Combat humidity by improving ventilation

Often the simplest solution is best. In rooms such as bathrooms where humidity is typically at its highest, opening a window can make a huge difference. This provides the musty air with an escape route and enables fresh air to enter your room. Ensure you are opening your windows the right way, for example, if you have two windows in a room you can open them together to encourage a cross-breeze to work through the space. This will allow for even more effective ventilation to get rid of lingering damp smells. 

If possible, open a window whenever someone showers as this will allow excess moisture in the air to escape. Even if you don't have a window in your bathroom, creating a cross breeze in nearby rooms can increase the airflow. The key to this trick is monitoring the humidity levels outside. If they are higher than the ones in your house, this practice could backfire and increase the moisture in your interior space.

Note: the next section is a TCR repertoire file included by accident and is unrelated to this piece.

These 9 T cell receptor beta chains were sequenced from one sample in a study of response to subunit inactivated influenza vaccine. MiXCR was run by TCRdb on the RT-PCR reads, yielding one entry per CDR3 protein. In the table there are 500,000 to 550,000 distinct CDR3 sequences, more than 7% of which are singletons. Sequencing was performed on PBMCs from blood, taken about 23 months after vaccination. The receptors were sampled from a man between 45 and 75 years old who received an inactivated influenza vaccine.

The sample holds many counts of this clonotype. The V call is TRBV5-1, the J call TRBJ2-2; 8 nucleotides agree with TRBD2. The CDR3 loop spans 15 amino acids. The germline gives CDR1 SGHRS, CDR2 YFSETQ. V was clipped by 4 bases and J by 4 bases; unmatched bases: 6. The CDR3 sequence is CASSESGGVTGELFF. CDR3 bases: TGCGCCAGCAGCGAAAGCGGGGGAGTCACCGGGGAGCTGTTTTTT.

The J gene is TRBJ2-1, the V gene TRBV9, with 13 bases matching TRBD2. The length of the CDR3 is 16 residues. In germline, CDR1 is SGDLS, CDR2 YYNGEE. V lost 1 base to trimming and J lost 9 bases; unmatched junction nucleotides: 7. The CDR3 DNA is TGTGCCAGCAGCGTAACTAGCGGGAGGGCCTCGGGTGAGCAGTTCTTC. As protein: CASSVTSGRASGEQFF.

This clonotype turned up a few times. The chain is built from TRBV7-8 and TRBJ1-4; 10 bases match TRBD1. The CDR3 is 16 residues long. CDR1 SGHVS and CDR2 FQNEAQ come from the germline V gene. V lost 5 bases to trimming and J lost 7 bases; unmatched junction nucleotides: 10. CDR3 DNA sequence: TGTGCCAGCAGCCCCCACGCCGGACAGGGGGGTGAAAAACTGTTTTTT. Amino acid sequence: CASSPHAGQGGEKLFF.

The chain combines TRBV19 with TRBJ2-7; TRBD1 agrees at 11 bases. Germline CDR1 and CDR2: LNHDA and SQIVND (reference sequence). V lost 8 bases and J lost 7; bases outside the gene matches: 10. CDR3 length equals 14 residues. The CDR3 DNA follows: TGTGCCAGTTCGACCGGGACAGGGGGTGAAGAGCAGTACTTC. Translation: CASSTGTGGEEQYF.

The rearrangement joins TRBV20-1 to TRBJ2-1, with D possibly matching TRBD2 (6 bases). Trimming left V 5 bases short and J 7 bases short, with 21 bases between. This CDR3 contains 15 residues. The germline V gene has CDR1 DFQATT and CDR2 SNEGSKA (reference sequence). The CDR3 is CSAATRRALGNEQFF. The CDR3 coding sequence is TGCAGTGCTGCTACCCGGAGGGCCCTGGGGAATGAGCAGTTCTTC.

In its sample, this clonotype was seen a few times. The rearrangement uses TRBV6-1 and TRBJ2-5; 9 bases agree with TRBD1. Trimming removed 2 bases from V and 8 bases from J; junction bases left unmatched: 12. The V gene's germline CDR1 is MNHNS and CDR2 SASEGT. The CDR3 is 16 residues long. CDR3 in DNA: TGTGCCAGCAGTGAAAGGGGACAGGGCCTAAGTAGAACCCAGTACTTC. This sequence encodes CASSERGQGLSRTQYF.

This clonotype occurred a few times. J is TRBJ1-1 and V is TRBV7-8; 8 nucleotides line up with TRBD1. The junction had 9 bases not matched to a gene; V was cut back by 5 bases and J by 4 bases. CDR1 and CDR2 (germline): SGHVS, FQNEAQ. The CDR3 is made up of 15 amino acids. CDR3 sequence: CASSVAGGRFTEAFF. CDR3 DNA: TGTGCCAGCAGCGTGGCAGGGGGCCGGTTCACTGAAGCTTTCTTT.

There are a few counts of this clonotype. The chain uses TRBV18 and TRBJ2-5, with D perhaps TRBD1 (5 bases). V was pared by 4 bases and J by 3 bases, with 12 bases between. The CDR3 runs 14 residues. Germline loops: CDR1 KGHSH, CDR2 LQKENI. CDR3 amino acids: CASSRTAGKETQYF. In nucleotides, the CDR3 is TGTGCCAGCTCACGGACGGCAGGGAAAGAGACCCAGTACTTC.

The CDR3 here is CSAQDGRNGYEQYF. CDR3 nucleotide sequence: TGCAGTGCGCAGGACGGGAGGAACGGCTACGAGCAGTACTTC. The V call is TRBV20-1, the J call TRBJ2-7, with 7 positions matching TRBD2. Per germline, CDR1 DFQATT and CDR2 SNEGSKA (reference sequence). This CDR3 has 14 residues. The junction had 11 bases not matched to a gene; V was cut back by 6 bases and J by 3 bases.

The right houseplants can help in humid environments

"Houseplants are the most beautiful natural dehumidifier you could possibly get," says Vanja Barbul of Barbulliano Designs. She explains that this trick works because humidity is reduced "through a plant's foliar uptake. In this way, the plant absorbs moisture through the stoma (tiny pores) in the leaves. This moisture moves into the vascular tissue and travels down the roots." 

Certain plants work as natural dehumidifiers and thrive in humid environments, making them ideal for damp rooms like bathrooms and kitchens. For example, arrowheads can lower humidity in bathrooms without windows where more ventilation simply isn't an option. Or, you can use other popular choices like peperomia, praised by experts for its ability to absorb a lot of moisture. Barbul notes the features of English ivy that are perfect for tight, humid spaces explaining, "This easy-growing plant is excellent at reducing mold and as well as air toxins. They look great hanging or climbing."